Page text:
- Develop differentiation related to AI/ML technology by focusing on the data that is collected and the algorithms used which target radio frequency (RF) management as the ability to adapt to changing conditions in the RF environment (e.g., gaps in coverage or changes in capacity or performance) while providing insightful analytics such as meeting SLAs.
- Target delivering simplified operations through automation capabilities that document time savings for improved ROI. Key aspects should include automation workflows that help eliminate error-prone and tedious manual intervention, or the ability to orchestrate multiple device configurations at network scale.
- Include integration with third-party provisioning/configuration management software in your roadmap. For instance, this should embrace the ability to leverage tools for continuous configuration automation (e.g., Red Hat Ansible, Puppet) to automate multiple aspects of the configuration life cycle, as well as reporting or ticketing tools (e.g., ServiceNow) to record changes made to the network.
5G Network Slicing
Back to TopAnalysis by: Peter LiuDescription: 5G network slicing is a form of virtual network technology. It allows a network-based CSP to create multiple independent end-to-end logical networks in the form of a “network slice” on top of a common shared physical infrastructure at the provider’s network domain. Each slice can be customized to have its own network architecture, engineering mechanism, network provisioning methodology, configuration and service quality profile based on the requirements that it serves.Sample Providers: Ciena, Cisco, Ericsson, Huawei, Mavenir, Nokia, ZTE, Zeetta NetworksRange: Short (1 to 3 Years)Network slicing adoption for 5G is still in its early stage, with many concerns and issues remaining unsolved. To succeed, network slicing requires new business models to be developed that drive innovative partnerships, standards for alone and virtualized network infrastructure, demanding SLAs need to be agreed between operators and vertical markets, as well as collaboration by standardization bodies among other details. All of these elements are not fully ready at this moment.While many technology and standards-based obstacles remain, network slicing for 5G will become a key differentiating feature in the next one to three years. The main drivers as below:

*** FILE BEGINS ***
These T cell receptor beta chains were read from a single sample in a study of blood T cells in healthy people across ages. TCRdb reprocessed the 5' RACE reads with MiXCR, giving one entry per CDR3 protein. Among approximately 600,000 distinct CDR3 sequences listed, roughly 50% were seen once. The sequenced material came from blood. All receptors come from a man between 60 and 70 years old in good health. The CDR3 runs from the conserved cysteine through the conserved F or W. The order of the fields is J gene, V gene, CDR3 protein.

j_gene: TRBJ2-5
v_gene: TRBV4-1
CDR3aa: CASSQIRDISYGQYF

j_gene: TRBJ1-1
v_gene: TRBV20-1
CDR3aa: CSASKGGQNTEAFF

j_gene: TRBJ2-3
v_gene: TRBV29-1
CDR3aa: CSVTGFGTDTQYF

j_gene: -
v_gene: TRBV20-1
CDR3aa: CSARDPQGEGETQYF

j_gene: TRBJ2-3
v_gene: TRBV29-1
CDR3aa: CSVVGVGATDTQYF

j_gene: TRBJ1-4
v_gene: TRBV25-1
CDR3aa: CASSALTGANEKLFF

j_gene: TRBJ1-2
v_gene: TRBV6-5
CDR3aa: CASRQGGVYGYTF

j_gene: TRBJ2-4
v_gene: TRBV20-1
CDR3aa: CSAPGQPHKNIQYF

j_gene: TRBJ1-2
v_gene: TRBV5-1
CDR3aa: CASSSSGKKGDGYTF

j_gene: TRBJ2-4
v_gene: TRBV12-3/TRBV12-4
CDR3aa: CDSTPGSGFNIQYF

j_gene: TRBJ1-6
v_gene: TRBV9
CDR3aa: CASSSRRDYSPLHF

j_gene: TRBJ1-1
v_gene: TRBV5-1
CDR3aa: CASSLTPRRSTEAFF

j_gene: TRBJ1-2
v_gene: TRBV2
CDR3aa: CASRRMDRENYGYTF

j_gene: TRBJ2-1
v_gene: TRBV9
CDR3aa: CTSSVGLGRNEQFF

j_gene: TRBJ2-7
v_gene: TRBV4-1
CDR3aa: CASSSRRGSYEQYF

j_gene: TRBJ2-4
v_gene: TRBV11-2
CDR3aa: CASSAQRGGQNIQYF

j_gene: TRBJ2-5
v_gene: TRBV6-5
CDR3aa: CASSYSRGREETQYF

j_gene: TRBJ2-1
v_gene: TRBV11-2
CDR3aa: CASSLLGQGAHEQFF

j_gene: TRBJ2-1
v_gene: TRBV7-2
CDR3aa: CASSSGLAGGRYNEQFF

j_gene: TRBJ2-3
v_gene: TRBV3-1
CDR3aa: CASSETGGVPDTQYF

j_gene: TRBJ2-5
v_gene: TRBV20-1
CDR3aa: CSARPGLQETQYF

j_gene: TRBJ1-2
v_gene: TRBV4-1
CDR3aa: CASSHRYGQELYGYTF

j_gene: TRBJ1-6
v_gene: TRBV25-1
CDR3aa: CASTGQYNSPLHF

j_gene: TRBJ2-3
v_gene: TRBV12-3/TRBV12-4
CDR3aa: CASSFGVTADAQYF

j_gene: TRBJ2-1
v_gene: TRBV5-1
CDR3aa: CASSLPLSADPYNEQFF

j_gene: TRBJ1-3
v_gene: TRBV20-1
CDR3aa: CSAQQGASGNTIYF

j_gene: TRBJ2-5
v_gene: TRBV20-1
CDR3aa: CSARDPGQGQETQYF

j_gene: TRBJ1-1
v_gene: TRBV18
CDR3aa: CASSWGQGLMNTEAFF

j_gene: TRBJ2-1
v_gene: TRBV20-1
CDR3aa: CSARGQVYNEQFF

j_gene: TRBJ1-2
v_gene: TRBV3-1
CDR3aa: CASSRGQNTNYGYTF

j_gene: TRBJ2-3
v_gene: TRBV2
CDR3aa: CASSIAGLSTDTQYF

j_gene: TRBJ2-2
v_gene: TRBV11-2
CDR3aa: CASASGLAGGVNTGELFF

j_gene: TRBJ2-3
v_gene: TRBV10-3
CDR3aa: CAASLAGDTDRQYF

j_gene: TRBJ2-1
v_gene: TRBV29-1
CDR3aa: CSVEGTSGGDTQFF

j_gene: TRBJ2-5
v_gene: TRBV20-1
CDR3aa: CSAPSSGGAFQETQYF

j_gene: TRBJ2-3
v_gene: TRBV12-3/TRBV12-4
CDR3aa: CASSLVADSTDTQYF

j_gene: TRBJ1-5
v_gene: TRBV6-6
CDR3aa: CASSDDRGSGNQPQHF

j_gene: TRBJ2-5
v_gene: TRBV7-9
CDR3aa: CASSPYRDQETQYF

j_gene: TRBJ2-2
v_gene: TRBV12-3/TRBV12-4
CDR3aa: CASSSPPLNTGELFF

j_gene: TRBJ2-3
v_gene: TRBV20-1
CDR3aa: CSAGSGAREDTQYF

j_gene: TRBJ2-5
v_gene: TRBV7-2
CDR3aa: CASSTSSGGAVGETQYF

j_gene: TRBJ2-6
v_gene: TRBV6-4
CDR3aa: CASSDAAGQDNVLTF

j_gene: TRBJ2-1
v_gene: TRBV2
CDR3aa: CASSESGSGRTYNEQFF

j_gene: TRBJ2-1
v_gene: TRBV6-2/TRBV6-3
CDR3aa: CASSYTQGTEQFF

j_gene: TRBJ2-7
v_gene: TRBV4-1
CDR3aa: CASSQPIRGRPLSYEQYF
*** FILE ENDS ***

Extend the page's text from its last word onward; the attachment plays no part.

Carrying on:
- 5G commercial rollout has begun in various countries; network slicing has become a key differentiating feature in the next one to three years. CSPs are eager to use network slicing to move beyond selling simple connectivity to offering enterprise customers more advanced connectivity options — specifically, guaranteed levels of network performance on a given network slice. More CSPs have started evaluations and trials of network slicing. They include BT, China Mobile, Deutsche Telekom (DT), SK Telecom (SKT) and Vodafone U.K.
- The latest freeze of 5G standard R16 enhances the network slicing and 5G core features which enable more vertical industry use cases. In addition, CSPs in China and Korea will start deploying the commercial stand-alone 5G and multiaccess edge computing (MEC) in large scale in 2020, which we believe will accelerate the network slicing adoption maturity and enable more innovation opportunities
- Although network slicing has been positioned as a 5G technology differentiator, it can be applied to 4G LTE. As such, there are already many promising use cases quickly and easily supported by 4G that will improve through the evolution to the hybrid 4G/5G networks and emerge as fully automated experience in the coming years.
- Most of the leading network equipment and service providers serving the CSP market already have network slicing solutions ready. Adoption is expected to cross the early adopter chasm within the next 12 months as CSPs continue to seek to monetize the opportunity.
Mass: Very HighThe impact of network slicing is believed to be very high for the communication industry and is widely believed to have the potential to redefine how CSPs conduct their business. The slicing with appropriate resources and optimization is expected to broaden the horizon of CSPs in many vertical segments, such as automotive, energy, finance, healthcare, manufacturing and public sector. By being able to individually service particular communication and connectivity needs of specific industries, CSPs could transform from a “dumb pipe” provider to an infrastructure partner in variety of industries’ digitization initiatives.In addition, given that multiple slices can run on a common shared infrastructure, including costly components (i.e., nodes, base stations, fiber), operators enjoy the economies of scale that any shared infrastructure provides.However, a number of challenges lie ahead, which also provide opportunities for vendors to differentiate themselves: